release_extent_buffer+0x2b/0xd0 [btrfs]
Oct 31 00:09:14 ubuntu kernel: [  187.661964]  [<ffffffffc018b95f>] ?
free_extent_buffer+0x4f/0xa0 [btrfs]
Oct 31 00:09:14 ubuntu kernel: [  187.661979]  [<ffffffffc01936c3>]
__btrfs_balance+0x4d3/0x8d0 [btrfs]
Oct 31 00:09:14 ubuntu kernel: [  187.661993]  [<ffffffffc0193d48>]
btrfs_balance+0x288/0x600 [btrfs]
Oct 31 00:09:14 ubuntu kernel: [  187.662008]  [<ffffffffc019411d>]
balance_kthread+0x5d/0x80 [btrfs]
Oct 31 00:09:14 ubuntu kernel: [  187.662022]  [<ffffffffc01940c0>] ?
btrfs_balance+0x600/0x600 [btrfs]
Oct 31 00:09:14 ubuntu kernel: [  187.662026]  [<ffffffff81094aeb>]
kthread+0xdb/0x100
Oct 31 00:09:14 ubuntu kernel: [  187.662029]  [<ffffffff81094a10>] ?
kthread_create_on_node+0x1c0/0x1c0
Oct 31 00:09:14 ubuntu kernel: [  187.662032]  [<ffffffff81787c3c>]
ret_from_fork+0x7c/0xb0
Oct 31 00:09:14 ubuntu kernel: [  187.662035]  [<ffffffff81094a10>] ?
kthread_create_on_node+0x1c0/0x1c0
Oct 31 00:09:14 ubuntu kernel: [  187.662037] ---[ end trace
fb7849e4a6f20424 ]---

end this:
Oct 31 00:09:14 ubuntu kernel: [  187.682629] ------------[ cut here
]------------
Oct 31 00:09:14 ubuntu kernel: [  187.682635] kernel BUG at
/build/buildd/linux-3.16.0/fs/btrfs/extent-tree.c:868!
Oct 31 00:09:14 ubuntu kernel: [  187.682638] invalid opcode: 0000 [#1] SMP
Oct 31 00:09:14 ubuntu kernel: [  187.682642] Modules linked in:
nls_iso8859_1 dm_crypt gpio_ich coretemp lpc_ich kvm_intel kvm
dm_multipath scsi_dh serio_raw xgifb(C) bnep rfcomm bluetooth
6lowpan_iphc i3000_edac edac_core parport_pc mac_hid ppdev shpchp lp
parport squashfs overlayfs nls_utf8 isofs btrfs xor raid6_pq dm_mirror
dm_region_hash dm_log hid_generic usbhid hid uas usb_storage ahci
e1000e libahci ptp pps_core
Oct 31 00:09:14 ubuntu kernel: [  187.682686] CPU: 1 PID: 4417 Comm:
btrfs-balance Tainted: G        WC    3.16.0-23-generic #31-Ubuntu
Oct 31 00:09:14 ubuntu kernel: [  187.682688] Hardware name:
Supermicro PDSML/PDSML+, BIOS 6.00 03/06/2009
Oct 31 00:09:14 ubuntu kernel: [  187.682690] task: ffff8801bb5728c0
ti: ffff8800a0ae4000 task.ti: ffff8800a0ae4000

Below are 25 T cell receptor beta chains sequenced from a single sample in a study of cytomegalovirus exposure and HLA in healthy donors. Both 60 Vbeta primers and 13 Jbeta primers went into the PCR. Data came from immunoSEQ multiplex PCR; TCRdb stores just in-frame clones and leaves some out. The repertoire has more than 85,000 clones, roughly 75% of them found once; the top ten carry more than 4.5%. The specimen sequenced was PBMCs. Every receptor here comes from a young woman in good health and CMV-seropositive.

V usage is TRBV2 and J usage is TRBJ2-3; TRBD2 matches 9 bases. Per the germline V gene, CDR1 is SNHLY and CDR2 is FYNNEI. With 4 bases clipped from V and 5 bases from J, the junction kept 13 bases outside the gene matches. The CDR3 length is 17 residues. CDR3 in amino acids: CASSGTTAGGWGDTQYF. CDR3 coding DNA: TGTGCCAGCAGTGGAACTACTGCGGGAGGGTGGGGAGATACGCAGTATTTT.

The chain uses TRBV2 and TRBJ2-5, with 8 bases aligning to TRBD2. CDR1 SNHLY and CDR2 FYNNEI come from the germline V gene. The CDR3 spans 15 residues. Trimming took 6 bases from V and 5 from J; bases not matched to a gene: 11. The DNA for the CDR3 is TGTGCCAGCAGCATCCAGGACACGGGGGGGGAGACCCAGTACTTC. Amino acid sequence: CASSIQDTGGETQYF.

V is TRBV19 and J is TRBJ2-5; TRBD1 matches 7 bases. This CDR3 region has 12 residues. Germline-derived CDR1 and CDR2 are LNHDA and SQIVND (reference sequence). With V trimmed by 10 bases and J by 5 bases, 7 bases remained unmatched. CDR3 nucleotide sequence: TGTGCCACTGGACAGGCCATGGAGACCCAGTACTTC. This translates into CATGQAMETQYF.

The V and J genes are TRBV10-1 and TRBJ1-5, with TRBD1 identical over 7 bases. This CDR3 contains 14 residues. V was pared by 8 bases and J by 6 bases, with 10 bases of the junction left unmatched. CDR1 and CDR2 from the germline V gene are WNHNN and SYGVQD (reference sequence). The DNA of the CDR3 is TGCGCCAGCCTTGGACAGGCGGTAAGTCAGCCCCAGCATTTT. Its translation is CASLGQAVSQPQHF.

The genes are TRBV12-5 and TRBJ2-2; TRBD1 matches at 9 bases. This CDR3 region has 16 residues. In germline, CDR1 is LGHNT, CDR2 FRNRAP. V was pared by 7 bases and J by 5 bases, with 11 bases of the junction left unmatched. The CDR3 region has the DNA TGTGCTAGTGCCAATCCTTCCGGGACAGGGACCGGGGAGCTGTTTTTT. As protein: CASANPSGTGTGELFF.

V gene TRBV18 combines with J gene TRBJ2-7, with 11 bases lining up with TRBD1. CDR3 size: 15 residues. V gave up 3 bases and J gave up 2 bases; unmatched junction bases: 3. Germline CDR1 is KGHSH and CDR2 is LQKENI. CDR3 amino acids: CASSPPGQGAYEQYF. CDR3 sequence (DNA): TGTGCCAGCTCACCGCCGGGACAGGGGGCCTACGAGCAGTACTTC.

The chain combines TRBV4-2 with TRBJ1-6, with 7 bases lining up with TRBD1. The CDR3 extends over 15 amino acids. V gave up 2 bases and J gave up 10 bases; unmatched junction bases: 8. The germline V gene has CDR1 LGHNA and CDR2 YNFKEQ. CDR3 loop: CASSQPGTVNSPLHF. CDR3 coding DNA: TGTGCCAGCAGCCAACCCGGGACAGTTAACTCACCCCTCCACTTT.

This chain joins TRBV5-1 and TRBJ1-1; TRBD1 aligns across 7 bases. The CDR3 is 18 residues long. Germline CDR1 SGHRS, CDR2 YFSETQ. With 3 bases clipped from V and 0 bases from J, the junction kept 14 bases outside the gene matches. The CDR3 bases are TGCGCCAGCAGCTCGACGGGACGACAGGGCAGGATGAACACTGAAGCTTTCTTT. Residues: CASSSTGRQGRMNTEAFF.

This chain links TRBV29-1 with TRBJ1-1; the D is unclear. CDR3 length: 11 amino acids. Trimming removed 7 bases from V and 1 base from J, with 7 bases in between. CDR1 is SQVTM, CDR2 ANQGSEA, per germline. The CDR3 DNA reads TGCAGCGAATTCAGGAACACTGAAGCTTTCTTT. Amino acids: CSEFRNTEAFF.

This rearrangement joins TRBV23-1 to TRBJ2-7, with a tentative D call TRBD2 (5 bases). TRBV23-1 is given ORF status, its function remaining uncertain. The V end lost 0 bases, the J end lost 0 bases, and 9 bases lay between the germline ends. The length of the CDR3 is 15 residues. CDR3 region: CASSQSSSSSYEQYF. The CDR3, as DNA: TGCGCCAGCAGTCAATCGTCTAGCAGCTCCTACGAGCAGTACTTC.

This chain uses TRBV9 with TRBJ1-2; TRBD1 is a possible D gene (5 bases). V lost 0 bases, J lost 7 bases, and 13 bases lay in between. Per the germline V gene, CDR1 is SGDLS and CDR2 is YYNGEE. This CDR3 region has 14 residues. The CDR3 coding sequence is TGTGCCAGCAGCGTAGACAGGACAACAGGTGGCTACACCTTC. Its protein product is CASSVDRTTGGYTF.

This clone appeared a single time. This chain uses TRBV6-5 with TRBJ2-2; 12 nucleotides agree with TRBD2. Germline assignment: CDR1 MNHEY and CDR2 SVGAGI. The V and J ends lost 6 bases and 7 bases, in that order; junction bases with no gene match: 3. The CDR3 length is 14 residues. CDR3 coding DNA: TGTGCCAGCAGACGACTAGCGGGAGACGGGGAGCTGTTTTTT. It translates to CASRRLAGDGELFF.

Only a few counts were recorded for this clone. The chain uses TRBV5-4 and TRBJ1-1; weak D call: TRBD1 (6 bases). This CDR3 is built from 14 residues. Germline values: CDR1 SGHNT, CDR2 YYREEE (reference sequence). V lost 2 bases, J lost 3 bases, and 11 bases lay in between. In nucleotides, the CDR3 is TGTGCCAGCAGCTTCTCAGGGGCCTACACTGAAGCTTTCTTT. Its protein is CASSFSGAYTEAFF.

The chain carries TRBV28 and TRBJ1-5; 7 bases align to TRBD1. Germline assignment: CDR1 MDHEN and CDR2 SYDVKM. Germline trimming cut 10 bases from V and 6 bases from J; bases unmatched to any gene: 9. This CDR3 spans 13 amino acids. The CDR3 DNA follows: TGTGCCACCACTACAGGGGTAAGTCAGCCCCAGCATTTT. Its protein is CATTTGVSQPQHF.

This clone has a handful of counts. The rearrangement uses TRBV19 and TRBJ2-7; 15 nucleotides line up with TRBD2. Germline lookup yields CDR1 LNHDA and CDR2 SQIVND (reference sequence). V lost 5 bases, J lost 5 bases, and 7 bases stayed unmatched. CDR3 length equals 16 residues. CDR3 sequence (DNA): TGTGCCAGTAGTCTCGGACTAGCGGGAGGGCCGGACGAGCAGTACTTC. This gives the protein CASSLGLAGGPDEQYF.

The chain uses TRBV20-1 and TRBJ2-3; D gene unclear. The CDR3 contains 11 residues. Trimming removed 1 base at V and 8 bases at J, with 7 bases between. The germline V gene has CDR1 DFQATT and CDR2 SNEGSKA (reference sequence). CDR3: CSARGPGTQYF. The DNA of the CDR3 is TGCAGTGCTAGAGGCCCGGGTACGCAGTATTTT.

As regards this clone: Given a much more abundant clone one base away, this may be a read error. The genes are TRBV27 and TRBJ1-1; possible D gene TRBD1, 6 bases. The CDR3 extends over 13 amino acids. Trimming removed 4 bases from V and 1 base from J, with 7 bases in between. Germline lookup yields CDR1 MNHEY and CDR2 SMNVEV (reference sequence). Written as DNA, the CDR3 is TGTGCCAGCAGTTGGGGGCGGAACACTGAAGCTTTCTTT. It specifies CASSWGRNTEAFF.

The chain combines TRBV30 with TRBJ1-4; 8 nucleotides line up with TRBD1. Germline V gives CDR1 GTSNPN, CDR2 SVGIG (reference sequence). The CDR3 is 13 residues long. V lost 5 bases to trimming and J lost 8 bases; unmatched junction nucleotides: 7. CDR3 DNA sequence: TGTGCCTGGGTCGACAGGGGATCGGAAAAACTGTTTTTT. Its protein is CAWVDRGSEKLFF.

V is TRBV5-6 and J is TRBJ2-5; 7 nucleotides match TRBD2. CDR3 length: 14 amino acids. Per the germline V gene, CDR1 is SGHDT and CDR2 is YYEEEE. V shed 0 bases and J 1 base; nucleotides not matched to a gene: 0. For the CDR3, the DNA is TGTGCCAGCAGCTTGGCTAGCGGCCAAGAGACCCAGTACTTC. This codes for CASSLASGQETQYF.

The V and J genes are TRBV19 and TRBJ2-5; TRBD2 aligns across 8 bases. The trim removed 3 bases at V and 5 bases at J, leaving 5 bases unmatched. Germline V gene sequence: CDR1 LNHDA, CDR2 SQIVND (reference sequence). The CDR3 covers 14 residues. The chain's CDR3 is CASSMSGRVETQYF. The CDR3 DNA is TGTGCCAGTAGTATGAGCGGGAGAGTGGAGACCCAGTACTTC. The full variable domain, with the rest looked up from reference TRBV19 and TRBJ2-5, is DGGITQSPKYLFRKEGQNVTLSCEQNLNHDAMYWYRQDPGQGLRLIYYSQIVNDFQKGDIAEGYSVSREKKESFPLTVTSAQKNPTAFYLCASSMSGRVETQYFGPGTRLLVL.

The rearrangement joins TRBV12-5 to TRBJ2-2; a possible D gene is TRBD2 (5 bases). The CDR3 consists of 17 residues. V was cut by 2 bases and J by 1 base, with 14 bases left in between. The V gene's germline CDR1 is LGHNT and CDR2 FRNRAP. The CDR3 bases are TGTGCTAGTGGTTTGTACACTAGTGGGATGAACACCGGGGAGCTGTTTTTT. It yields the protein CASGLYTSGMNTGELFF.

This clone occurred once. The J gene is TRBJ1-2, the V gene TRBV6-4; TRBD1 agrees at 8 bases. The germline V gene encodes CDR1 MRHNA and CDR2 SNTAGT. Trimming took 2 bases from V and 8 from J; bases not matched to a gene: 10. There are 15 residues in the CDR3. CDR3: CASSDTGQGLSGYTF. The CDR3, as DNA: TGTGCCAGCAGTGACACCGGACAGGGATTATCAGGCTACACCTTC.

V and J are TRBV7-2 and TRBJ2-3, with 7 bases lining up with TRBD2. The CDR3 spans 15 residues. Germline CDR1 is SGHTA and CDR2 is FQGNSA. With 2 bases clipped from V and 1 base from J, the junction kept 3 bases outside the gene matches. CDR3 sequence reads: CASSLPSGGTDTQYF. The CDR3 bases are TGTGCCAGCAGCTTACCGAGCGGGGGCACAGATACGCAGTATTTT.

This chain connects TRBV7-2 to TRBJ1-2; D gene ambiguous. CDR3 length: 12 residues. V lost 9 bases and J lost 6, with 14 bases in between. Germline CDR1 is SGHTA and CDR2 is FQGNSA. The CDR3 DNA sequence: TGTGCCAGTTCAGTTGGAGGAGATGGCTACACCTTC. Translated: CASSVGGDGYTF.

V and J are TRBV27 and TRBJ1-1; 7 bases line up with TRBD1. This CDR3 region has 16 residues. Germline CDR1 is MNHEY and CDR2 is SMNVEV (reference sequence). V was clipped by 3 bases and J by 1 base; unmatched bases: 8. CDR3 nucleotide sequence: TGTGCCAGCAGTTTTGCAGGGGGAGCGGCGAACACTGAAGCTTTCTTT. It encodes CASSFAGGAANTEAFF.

Oct 31 00:09:14 ubuntu kernel: [  187.682691] RIP:
0010:[<ffffffffc0150609>]  [<ffffffffc0150609>]
btrfs_lookup_extent_info+0x469/0x4a0 [btrfs]
Oct 31 00:09:14 ubuntu kernel: [  187.682704] RSP:
0018:ffff8800a0ae7810  EFLAGS: 00010246
Oct 31 00:09:14 ubuntu kernel: [  187.682706] RAX: 0000000000000000
RBX: ffff8800a1440b40 RCX: 000000129457c000
Oct 31 00:09:14 ubuntu kernel: [  187.682708] RDX: ffff8801ab1be3c0
RSI: 000000129457c000 RDI: ffff8801ab1be428
Oct 31 00:09:14 ubuntu kernel: [  187.682709] RBP: ffff8800a0ae7898
R08: ffff8801ab1be3c0 R09: 0000160000000000
Oct 31 00:09:14 ubuntu kernel: [  187.682711] R10: 0000000000000000
R11: 000000000000003a R12: ffff8801ab1be428
Oct 31 00:09:14 ubuntu kernel: [  187.682713] R13: 000000129457c000
R14: ffff8801b8800be0 R15: 0000000000000000
Oct 31 00:09:14 ubuntu kernel: [  187.682715] FS:
0000000000000000(0000) GS:ffff880217c80000(0000)
knlGS:0000000000000000
Oct 31 00:09:14 ubuntu kernel: [  187.682717] CS:  0010 DS: 0000 ES:
0000 CR0: 000000008005003b
Oct 31 00:09:14 ubuntu kernel: [  187.682718] CR2: 0000000000ed3970
CR3: 0000000208e63000 CR4: 00000000000007e0
Oct 31 00:09:14 ubuntu kernel: [  187.682720] Stack:
Oct 31 00:09:14 ubuntu kernel: [  187.682721]  ffff8800a0ae78c0
0000000000000000 0000000000000000 ffff8801ab1be3c0
Oct 31 00:09:14 ubuntu kernel: [  187.682724]  ffff8801b88be1b0
ffff8801ab1be3c0 ffff8801ab1be400 c0008801b8a45720
Oct 31 00:09:14 ubuntu kernel: [  187.682727]  00a8000000129457
ff00000000000040 ffffffffc01570d1 0000000000000001
Oct 31 00:09:14 ubuntu kernel: [  187.682730] Call Trace:
Oct 31 00:09:14 ubuntu kernel: [  187.682742]  [<ffffffffc01570d1>] ?
btrfs_alloc_free_block+0x3a1/0x470 [btrfs]
Oct 31 00:09:14 ubuntu kernel: [  187.682751]  [<ffffffffc01416f4>]
update_ref_for_cow+0x174/0x360 [btrfs]
Oct 31 00:09:14 ubuntu kernel: [  187.682761]  [<ffffffffc0141afd>]
__btrfs_cow_block+0x21d/0x510 [btrfs]
Oct 31 00:09:14 ubuntu kernel: [  187.682770]  [<ffffffffc0141f86>]
btrfs_cow_block+0x116/0x1b0 [btrfs]
Oct 31 00:09:14 ubuntu kernel: [  187.682779]  [<ffffffffc0145b44>]